Servant Leadership - A New Form of Leadership?
The Concept of Servant Leadership
The concept of Servant Leadership assumes that a leader is first and foremost a servant or sidekick. Sounds strange, doesn't it? People usually think that the boss or chief executive is the person who commands, and the others follow. But Servant Leadership turns that notion around.
In this case, your boss would not be the one telling you what to do, but the one asking you what you need to do your job well. He's there to remove obstacles, give you the tools you need, and make you feel comfortable and valued. A boss would also be someone who helps you develop, learn new skills, and grow as a person as well as a professional. His or her main role would be to support you so that you can do your best.
The basic assumption is based on the fact that if you do your best, the entire company will implement it as well. When all employees feel valued, supported and motivated, they are more engaged, productive and creative. They contribute more ideas, collaborate better, and are sick less often. And all of this is, of course, good for the company.
That, in simple terms, is what Servant Leadership is all about. It's not about exercising power, it's about serving. And by serving, the leader ultimately helps the whole company become better.
Where Does the Term Servant Leadership Come From?
The term Servant Leadership was coined by Robert K. Greenleaf in the essay "The Servant as Leader" (1970). Greenleaf was not a typical businessman, but worked for a telephone company for many years and had the chance to observe many different leaders. He noticed that the most effective and inspiring leaders were those who cared about and served their employees, rather than just commanding them.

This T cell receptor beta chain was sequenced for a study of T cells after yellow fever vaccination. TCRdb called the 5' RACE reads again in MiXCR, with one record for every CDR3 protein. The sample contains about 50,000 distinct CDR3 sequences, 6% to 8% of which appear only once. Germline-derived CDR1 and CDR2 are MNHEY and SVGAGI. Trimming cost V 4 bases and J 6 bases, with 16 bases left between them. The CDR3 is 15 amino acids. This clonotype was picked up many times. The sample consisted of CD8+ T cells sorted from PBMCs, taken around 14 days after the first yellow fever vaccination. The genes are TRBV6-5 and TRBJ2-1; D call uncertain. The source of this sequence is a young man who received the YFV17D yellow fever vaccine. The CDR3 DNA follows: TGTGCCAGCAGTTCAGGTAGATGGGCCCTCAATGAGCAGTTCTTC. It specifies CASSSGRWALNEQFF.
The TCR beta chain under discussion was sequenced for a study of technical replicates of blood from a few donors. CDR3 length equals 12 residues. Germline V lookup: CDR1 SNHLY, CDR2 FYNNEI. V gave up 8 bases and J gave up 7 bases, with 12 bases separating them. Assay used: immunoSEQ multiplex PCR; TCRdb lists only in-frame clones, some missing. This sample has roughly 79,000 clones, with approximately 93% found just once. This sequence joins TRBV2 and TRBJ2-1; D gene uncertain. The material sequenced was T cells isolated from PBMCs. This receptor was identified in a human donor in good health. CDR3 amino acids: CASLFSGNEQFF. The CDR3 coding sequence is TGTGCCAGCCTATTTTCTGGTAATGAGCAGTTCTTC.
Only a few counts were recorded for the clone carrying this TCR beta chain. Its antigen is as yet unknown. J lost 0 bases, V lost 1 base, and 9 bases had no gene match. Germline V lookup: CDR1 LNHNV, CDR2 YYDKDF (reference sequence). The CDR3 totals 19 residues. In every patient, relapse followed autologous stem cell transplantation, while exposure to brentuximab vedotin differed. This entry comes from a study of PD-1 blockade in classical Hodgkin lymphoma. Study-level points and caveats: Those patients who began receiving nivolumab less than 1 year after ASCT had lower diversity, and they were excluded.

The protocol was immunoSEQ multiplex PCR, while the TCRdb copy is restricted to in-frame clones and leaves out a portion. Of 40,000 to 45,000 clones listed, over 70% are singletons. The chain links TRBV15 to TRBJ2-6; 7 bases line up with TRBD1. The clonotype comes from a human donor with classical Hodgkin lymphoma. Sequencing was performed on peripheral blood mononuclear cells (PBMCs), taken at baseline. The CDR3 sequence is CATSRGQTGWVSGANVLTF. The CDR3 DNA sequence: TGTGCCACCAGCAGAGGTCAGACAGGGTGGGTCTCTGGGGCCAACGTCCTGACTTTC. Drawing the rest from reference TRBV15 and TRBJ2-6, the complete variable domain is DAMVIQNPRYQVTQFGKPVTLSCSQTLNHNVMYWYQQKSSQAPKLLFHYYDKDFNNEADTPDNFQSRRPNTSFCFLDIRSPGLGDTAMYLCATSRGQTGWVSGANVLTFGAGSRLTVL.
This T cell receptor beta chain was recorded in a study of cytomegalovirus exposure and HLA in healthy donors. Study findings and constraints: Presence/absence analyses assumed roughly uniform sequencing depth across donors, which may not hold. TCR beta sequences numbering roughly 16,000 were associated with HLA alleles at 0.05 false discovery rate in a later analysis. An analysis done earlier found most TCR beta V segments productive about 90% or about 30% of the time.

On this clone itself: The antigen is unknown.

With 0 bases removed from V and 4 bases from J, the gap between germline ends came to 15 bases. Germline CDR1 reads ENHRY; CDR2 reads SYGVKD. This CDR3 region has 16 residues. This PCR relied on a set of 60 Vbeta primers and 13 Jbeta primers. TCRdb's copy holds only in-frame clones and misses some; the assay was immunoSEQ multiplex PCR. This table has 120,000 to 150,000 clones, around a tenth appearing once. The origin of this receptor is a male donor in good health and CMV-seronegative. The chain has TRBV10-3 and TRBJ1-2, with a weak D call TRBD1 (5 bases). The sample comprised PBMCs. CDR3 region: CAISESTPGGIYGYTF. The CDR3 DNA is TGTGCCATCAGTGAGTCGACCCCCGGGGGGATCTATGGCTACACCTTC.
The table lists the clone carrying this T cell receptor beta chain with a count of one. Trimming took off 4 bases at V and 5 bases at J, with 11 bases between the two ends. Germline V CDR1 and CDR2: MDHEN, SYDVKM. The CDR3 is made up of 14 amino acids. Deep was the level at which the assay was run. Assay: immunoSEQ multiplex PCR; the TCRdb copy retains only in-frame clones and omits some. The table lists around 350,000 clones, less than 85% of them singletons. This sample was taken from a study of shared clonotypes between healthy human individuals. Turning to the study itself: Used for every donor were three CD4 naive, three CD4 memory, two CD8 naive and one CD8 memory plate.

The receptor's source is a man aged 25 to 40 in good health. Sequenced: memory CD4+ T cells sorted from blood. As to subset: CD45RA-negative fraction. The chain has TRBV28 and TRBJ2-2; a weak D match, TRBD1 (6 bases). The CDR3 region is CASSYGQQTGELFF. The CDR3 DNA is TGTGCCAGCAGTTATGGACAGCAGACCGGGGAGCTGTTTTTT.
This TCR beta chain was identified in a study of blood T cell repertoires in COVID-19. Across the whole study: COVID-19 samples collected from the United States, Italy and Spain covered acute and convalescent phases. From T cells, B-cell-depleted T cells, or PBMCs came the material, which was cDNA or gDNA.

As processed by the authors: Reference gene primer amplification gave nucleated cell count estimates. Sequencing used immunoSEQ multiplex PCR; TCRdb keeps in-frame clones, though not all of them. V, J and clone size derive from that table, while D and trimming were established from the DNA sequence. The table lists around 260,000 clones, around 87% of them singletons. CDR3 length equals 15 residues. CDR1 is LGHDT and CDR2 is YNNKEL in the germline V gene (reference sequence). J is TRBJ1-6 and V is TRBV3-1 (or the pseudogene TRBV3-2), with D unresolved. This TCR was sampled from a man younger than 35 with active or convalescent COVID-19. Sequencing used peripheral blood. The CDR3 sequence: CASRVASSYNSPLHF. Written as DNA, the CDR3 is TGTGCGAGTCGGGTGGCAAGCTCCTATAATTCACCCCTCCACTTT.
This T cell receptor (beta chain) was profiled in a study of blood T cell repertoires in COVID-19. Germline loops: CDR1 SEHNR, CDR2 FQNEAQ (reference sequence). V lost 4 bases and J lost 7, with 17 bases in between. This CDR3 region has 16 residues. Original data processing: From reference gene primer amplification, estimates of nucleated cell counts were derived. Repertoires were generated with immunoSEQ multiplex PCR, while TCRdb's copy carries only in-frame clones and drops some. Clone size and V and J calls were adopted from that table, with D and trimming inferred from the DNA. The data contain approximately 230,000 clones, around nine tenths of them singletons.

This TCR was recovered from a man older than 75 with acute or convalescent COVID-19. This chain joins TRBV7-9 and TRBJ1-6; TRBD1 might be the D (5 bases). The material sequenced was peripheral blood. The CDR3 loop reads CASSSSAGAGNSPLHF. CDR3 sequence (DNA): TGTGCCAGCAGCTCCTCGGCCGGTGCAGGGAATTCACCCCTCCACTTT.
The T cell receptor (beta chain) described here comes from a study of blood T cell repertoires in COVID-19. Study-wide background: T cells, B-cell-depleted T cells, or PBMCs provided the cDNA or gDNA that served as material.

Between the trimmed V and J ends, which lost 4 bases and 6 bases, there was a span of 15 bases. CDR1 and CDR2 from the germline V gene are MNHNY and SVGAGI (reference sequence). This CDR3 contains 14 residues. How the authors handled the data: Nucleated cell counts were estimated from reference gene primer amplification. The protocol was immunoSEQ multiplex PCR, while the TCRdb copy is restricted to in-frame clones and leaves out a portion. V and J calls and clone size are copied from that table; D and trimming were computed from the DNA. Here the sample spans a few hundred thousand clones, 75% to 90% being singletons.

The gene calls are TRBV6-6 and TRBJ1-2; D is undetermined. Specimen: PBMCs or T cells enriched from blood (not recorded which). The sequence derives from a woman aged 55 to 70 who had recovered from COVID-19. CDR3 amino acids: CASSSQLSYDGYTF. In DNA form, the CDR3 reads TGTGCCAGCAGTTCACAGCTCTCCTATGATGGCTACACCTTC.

Greenleaf derived the ideas and the name from the book "Journey to India" by Hermann Hesse. In this novel, the protagonist encounters a group of people led by a “servant”. This image inspired him to develop the concept of Servant Leadership. After publishing the essay, Greenleaf founded the Greenleaf Center for Servant Leadership in 1977. The organization is committed to raising awareness of servant leadership and helping people and organizations implement this style of leadership.
For more in-depth information, you can go directly to the Greenleaf Center for Servant Leadership website, or read his original essay, "The Servant as Leader". It is important to note that many of his writings and books are still considered important resources in the leadership literature today.
His concept of Servant Leadership remains very different from other leadership styles and is used today, especially in the agile workspace, to lead self-directed teams.
Often, Servant Leadership is compared or portrayed primarily with two leadership styles:
- Authoritarian Leadership:
Here, the boss is the boss, giving orders that employees must follow. There is little room for discussion or creativity on the part of the employees. They are there to do what they are told. All decisions are strictly hierarchical. In contrast, Servant Leadership is about supporting employees, encouraging them to contribute their ideas and creativity, and promoting their development.
- Transformational Leadership:
The supervisor here is someone who inspires and motivates, has a vision, and gets employees to share and work for that vision. That sounds pretty good, right? But the difference with Servant Leadership is that in transformational leadership style, the end goal is often the boss's vision. Servant Leadership, on the other hand, focuses on the well-being and development of the employees, and the assumption is that this will ultimately benefit the company.